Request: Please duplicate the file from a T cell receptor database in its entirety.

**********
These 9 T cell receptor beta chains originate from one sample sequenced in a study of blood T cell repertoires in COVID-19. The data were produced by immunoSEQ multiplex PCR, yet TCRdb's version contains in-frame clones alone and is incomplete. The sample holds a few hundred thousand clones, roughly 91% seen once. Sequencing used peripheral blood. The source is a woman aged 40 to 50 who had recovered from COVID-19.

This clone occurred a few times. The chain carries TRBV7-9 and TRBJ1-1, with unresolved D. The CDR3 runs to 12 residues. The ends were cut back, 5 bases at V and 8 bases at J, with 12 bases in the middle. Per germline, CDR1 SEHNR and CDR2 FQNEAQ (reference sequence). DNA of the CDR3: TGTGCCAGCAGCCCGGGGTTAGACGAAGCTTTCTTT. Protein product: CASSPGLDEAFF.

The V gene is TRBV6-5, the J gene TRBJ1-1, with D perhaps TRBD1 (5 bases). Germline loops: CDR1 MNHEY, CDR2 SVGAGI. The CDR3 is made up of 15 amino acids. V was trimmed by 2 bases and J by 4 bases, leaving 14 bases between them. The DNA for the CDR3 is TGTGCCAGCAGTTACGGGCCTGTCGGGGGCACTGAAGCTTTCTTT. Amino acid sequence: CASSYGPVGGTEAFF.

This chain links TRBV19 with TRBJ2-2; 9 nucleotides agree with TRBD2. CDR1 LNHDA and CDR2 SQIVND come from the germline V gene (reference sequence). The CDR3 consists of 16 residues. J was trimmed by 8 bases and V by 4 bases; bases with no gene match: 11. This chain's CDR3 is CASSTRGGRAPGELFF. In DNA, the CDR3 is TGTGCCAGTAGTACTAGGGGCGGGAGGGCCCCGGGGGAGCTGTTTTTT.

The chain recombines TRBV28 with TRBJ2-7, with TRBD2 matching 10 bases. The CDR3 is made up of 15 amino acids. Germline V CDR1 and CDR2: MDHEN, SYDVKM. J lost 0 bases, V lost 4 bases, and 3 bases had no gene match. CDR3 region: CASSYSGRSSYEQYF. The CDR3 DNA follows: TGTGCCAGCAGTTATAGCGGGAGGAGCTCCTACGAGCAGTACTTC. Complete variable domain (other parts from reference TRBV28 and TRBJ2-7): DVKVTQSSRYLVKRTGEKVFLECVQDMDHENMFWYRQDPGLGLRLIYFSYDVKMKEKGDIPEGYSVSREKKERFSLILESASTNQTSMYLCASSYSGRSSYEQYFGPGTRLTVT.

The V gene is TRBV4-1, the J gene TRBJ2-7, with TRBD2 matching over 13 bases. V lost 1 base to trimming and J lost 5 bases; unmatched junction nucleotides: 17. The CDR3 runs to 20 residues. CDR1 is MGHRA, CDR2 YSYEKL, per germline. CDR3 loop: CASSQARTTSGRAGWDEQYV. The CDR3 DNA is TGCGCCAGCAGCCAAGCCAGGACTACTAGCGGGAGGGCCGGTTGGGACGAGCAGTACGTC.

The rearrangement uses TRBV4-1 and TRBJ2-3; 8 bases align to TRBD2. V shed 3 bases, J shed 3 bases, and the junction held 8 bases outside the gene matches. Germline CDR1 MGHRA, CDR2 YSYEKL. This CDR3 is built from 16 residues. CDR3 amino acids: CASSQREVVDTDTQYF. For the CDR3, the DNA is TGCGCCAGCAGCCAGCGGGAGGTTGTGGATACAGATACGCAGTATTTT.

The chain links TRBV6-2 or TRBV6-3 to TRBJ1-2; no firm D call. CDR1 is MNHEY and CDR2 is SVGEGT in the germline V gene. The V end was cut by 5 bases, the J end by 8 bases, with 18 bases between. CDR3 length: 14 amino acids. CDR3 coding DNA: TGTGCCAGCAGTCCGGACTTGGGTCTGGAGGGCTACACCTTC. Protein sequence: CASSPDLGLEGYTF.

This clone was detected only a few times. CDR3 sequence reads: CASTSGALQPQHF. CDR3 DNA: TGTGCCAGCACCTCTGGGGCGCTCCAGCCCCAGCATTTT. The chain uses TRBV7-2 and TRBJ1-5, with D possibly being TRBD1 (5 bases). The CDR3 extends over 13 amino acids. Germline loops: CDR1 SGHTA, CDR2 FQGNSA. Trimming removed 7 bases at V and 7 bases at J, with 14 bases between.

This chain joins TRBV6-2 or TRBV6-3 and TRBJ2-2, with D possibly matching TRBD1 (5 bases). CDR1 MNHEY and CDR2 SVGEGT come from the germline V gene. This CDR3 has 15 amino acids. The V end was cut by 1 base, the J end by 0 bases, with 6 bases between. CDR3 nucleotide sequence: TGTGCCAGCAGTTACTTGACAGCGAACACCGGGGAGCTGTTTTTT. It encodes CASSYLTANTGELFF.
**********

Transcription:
These 9 T cell receptor beta chains originate from one sample sequenced in a study of blood T cell repertoires in COVID-19. The data were produced by immunoSEQ multiplex PCR, yet TCRdb's version contains in-frame clones alone and is incomplete. The sample holds a few hundred thousand clones, roughly 91% seen once. Sequencing used peripheral blood. The source is a woman aged 40 to 50 who had recovered from COVID-19.

This clone occurred a few times. The chain carries TRBV7-9 and TRBJ1-1, with unresolved D. The CDR3 runs to 12 residues. The ends were cut back, 5 bases at V and 8 bases at J, with 12 bases in the middle. Per germline, CDR1 SEHNR and CDR2 FQNEAQ (reference sequence). DNA of the CDR3: TGTGCCAGCAGCCCGGGGTTAGACGAAGCTTTCTTT. Protein product: CASSPGLDEAFF.

The V gene is TRBV6-5, the J gene TRBJ1-1, with D perhaps TRBD1 (5 bases). Germline loops: CDR1 MNHEY, CDR2 SVGAGI. The CDR3 is made up of 15 amino acids. V was trimmed by 2 bases and J by 4 bases, leaving 14 bases between them. The DNA for the CDR3 is TGTGCCAGCAGTTACGGGCCTGTCGGGGGCACTGAAGCTTTCTTT. Amino acid sequence: CASSYGPVGGTEAFF.

This chain links TRBV19 with TRBJ2-2; 9 nucleotides agree with TRBD2. CDR1 LNHDA and CDR2 SQIVND come from the germline V gene (reference sequence). The CDR3 consists of 16 residues. J was trimmed by 8 bases and V by 4 bases; bases with no gene match: 11. This chain's CDR3 is CASSTRGGRAPGELFF. In DNA, the CDR3 is TGTGCCAGTAGTACTAGGGGCGGGAGGGCCCCGGGGGAGCTGTTTTTT.

The chain recombines TRBV28 with TRBJ2-7, with TRBD2 matching 10 bases. The CDR3 is made up of 15 amino acids. Germline V CDR1 and CDR2: MDHEN, SYDVKM. J lost 0 bases, V lost 4 bases, and 3 bases had no gene match. CDR3 region: CASSYSGRSSYEQYF. The CDR3 DNA follows: TGTGCCAGCAGTTATAGCGGGAGGAGCTCCTACGAGCAGTACTTC. Complete variable domain (other parts from reference TRBV28 and TRBJ2-7): DVKVTQSSRYLVKRTGEKVFLECVQDMDHENMFWYRQDPGLGLRLIYFSYDVKMKEKGDIPEGYSVSREKKERFSLILESASTNQTSMYLCASSYSGRSSYEQYFGPGTRLTVT.

The V gene is TRBV4-1, the J gene TRBJ2-7, with TRBD2 matching over 13 bases. V lost 1 base to trimming and J lost 5 bases; unmatched junction nucleotides: 17. The CDR3 runs to 20 residues. CDR1 is MGHRA, CDR2 YSYEKL, per germline. CDR3 loop: CASSQARTTSGRAGWDEQYV. The CDR3 DNA is TGCGCCAGCAGCCAAGCCAGGACTACTAGCGGGAGGGCCGGTTGGGACGAGCAGTACGTC.

The rearrangement uses TRBV4-1 and TRBJ2-3; 8 bases align to TRBD2. V shed 3 bases, J shed 3 bases, and the junction held 8 bases outside the gene matches. Germline CDR1 MGHRA, CDR2 YSYEKL. This CDR3 is built from 16 residues. CDR3 amino acids: CASSQREVVDTDTQYF. For the CDR3, the DNA is TGCGCCAGCAGCCAGCGGGAGGTTGTGGATACAGATACGCAGTATTTT.

The chain links TRBV6-2 or TRBV6-3 to TRBJ1-2; no firm D call. CDR1 is MNHEY and CDR2 is SVGEGT in the germline V gene. The V end was cut by 5 bases, the J end by 8 bases, with 18 bases between. CDR3 length: 14 amino acids. CDR3 coding DNA: TGTGCCAGCAGTCCGGACTTGGGTCTGGAGGGCTACACCTTC. Protein sequence: CASSPDLGLEGYTF.

This clone was detected only a few times. CDR3 sequence reads: CASTSGALQPQHF. CDR3 DNA: TGTGCCAGCACCTCTGGGGCGCTCCAGCCCCAGCATTTT. The chain uses TRBV7-2 and TRBJ1-5, with D possibly being TRBD1 (5 bases). The CDR3 extends over 13 amino acids. Germline loops: CDR1 SGHTA, CDR2 FQGNSA. Trimming removed 7 bases at V and 7 bases at J, with 14 bases between.

This chain joins TRBV6-2 or TRBV6-3 and TRBJ2-2, with D possibly matching TRBD1 (5 bases). CDR1 MNHEY and CDR2 SVGEGT come from the germline V gene. This CDR3 has 15 amino acids. The V end was cut by 1 base, the J end by 0 bases, with 6 bases between. CDR3 nucleotide sequence: TGTGCCAGCAGTTACTTGACAGCGAACACCGGGGAGCTGTTTTTT. It encodes CASSYLTANTGELFF.